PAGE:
2nd July 2019
Boris Johnson, his dead cat, and great SEO
For those of you that follow politics, or the news for that matter, you would have seen that previously Boris Johnson and buses weren’t two things that were mentioned in a positive light together.
Last week, in a surprising turn of events, Boris (or perhaps his campaign team) managed to change the search landscape almost overnight.
Around the 20th June, if you typed in the term ‘boris bus’ into Google, you would have been supplied with stories and featured snippets on Boris Johnson’s Routemaster buses and other negative Brexit related news.
Last week Boris was interviewed by TalkRadio and was asked what he likes to do to relax, which led him to explain that he likes to paint model buses. Shortly after that interview, typing “boris bus” would then lead you to search results mentioning how much Boris likes to paint model buses. GENIUS.
Let’s look at this as if it were a content marketing campaign you were running for your client. Say the KPI was increasing the rankings of a specific keyword, or perhaps more generally the branded key term. Any marketer undergoing a brand PR campaign waiting for press to come in would consider the above coverage as a huge success, no doubt monitoring closely what affect this would have on your client’s rankings.
Deadcatting or just a good knowledge of SEO?
The idea of “deadcatting” is something that Lynton Crosby was renowned for, and indeed something that Boris himself was shown to , and it’s a technique that seems to work rather well in political situations (we are yet to attempt this technique in one of our meetings). It refers to the introduction of a dramatic, shocking, or sensationalist topic to divert discourse away from a more damaging topic.
Johnson had once described the strategy like this: “There is one thing that is absolutely certain about throwing a dead cat on the dining room table – and I don’t mean that people will be outraged, alarmed, disgusted. That is true, but irrelevant. The key point, says my Australian friend, is that everyone will shout, ‘Jeez, mate, there’s a dead cat on the table!’ In other words, they will be talking about the dead cat – the thing you want them to talk about – and they will not be talking about the issue that has been causing you so much grief.”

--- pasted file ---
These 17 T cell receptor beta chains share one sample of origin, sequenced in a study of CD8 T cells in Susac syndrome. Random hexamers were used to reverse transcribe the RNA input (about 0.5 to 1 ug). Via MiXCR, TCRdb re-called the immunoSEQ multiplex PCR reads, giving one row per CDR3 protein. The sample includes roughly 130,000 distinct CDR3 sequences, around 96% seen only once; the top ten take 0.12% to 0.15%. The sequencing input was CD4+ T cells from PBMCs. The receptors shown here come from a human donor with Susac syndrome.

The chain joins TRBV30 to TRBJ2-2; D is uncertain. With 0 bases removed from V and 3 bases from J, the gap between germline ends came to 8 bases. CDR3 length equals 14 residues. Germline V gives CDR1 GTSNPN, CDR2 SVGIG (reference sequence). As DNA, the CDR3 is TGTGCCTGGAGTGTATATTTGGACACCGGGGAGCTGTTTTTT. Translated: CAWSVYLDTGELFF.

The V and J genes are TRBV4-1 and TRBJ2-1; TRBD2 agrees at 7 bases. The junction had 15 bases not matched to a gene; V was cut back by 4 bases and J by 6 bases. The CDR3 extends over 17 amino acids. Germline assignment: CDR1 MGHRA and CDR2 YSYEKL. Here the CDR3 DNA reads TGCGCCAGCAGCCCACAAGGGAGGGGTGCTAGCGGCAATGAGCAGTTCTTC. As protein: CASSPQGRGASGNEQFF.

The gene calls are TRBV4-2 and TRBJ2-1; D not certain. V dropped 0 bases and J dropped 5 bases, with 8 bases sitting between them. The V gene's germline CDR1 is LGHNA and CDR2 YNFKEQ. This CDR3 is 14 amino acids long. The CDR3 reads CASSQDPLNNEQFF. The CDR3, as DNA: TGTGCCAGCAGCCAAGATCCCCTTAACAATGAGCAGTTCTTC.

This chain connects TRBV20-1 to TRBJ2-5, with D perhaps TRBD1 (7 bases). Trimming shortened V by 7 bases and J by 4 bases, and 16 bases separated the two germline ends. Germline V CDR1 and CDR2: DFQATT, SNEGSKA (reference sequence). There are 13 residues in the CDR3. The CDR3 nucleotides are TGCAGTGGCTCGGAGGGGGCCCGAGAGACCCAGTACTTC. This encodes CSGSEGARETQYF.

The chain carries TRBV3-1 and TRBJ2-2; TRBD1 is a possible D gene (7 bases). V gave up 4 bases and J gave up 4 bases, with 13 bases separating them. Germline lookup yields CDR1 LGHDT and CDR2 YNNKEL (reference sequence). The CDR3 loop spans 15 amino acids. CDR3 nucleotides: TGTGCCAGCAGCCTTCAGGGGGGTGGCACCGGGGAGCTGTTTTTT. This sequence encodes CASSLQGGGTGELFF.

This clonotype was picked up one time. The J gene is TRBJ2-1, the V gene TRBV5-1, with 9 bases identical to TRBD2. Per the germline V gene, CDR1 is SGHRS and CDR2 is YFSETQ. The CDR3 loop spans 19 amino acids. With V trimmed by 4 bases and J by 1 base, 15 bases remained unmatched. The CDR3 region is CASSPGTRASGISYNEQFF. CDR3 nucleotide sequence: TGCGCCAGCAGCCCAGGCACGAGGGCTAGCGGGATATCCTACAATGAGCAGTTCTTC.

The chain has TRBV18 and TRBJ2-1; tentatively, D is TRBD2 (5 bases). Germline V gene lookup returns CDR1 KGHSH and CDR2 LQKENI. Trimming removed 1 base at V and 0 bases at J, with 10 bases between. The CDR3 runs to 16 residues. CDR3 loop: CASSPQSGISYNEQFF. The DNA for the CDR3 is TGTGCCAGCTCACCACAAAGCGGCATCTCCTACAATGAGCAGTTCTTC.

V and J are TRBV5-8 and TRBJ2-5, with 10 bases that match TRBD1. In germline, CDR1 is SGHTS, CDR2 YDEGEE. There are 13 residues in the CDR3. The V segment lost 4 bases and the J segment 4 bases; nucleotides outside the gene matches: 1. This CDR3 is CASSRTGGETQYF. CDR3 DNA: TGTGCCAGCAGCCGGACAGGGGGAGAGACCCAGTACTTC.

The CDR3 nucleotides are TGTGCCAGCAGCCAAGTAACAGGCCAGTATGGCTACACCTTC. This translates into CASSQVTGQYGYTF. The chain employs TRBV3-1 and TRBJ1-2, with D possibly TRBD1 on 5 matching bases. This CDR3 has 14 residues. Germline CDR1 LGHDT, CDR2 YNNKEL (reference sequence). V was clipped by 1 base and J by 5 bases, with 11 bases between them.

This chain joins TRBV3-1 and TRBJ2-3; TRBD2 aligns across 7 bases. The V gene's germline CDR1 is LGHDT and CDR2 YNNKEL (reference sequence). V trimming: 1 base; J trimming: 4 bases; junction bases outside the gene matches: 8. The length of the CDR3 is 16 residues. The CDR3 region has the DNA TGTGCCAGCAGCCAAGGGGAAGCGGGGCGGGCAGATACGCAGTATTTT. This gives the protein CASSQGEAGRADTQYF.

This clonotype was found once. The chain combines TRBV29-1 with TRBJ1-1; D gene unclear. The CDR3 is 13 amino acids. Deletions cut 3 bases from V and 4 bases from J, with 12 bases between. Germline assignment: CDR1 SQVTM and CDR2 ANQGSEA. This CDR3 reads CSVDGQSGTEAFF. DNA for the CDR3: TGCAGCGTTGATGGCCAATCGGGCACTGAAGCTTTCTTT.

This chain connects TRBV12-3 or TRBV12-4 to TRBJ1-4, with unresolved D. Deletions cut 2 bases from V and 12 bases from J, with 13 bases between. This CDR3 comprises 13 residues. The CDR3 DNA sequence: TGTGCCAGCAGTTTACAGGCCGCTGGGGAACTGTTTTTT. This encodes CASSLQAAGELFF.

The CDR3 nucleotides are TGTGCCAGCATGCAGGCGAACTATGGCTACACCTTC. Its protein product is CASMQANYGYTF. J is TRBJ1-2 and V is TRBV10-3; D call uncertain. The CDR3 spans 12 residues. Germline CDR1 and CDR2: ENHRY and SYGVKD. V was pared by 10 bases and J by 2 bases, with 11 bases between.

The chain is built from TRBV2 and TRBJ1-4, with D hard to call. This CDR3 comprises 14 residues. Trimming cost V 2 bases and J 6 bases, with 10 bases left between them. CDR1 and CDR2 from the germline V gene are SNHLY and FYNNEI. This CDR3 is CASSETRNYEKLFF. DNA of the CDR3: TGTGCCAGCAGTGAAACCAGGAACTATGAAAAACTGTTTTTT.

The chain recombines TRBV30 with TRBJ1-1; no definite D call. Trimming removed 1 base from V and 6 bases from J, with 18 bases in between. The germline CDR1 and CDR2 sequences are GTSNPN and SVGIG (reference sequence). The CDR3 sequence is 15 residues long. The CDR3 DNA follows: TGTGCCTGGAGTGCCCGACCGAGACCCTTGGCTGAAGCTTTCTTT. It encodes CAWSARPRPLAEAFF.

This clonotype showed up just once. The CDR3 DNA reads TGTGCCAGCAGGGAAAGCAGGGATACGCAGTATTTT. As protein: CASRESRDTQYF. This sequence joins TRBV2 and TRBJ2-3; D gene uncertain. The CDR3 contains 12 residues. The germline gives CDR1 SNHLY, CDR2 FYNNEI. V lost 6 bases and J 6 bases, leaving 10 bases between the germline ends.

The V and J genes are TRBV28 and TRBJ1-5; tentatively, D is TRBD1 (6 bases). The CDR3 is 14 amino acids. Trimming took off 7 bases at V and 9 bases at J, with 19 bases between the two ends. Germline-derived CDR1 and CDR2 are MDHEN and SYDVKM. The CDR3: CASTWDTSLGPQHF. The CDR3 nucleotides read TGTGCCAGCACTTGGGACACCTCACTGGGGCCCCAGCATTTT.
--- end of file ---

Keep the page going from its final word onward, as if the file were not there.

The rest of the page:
By Boris saying he likes to paint model buses, this has sparked conversation and made people want to talk about it, but it is cleverer than that. His campaign team were able to track that the term “boris bus” was searched for a lot and have effectively changed the entire narrative for that key phrase. It’s a really interesting example of how you can create and distribute content to control your company/personal brand.
So how quickly can we change the search landscape?
Whilst Boris Johnson is a politician and a lot of his interviews are reported about, this is impressive proof of how results in Google, and other search engines, can change so dramatically.
This has been proof of just how quickly old content can be superseded by new and has left people questioning how quickly SERPs really can change.
Unfortunately, there is no easy answer to this as Google can change the order of results anywhere from 30 seconds to a few weeks. However, there are ways to get your name/business mentioned, get different angles of a story to show, and to get your content ranking higher more quickly.
So how did Boris do this?
- Relevance – by getting Boris to talk about painting a bus, both the terms “Boris” and “bus” will almost always be in a header or sentence together. Meaning these positive (or less Brexit focused) stories will be seen as relevant to this particular search term and will show up.
- Popularity/constant content – the Boris bus saga has been going on for months, and Google is aware of this. So, any pages mentioning this key word are likely to be crawled more quickly as Google knows that is a hot topic that people want to be updated on. Also, sites such as News sites who post regular content on this topic and are visited a lot, are likely to rank higher.
- Controversial/interesting topic – Boris and his team most likely knew that saying he painted buses would either confuse or surprise people, meaning it would be more talked about and would be picked up not only on socials but also by publications reporting on all things political.
Boris and his team not only moved the conversation to highlight something more positive, but also pushed negative results further down the page. This makes it harder for people to gain a thorough snapshot of all the information, so in SEO terms for Boris and his team, it’s been a roaring success.
Some people would say that this tactic is a bit underhand, which it may well be, but hasn’t PR always been this way? It’s possibly just that now it has moved online and is under more people’s radars.
His team clearly have knowledge of how SEO works, and how search engines work and used this to their advantage, which is what thousands of marketers do every day.
Google does change its listings regularly when listing news stories though so it will be interesting if in the long run that the ‘Brexit Bus Claims’ story climbs back to the top of Google again. If so then depending on the Conservative leadership results Boris’ campaign team may have already done their job anyway…….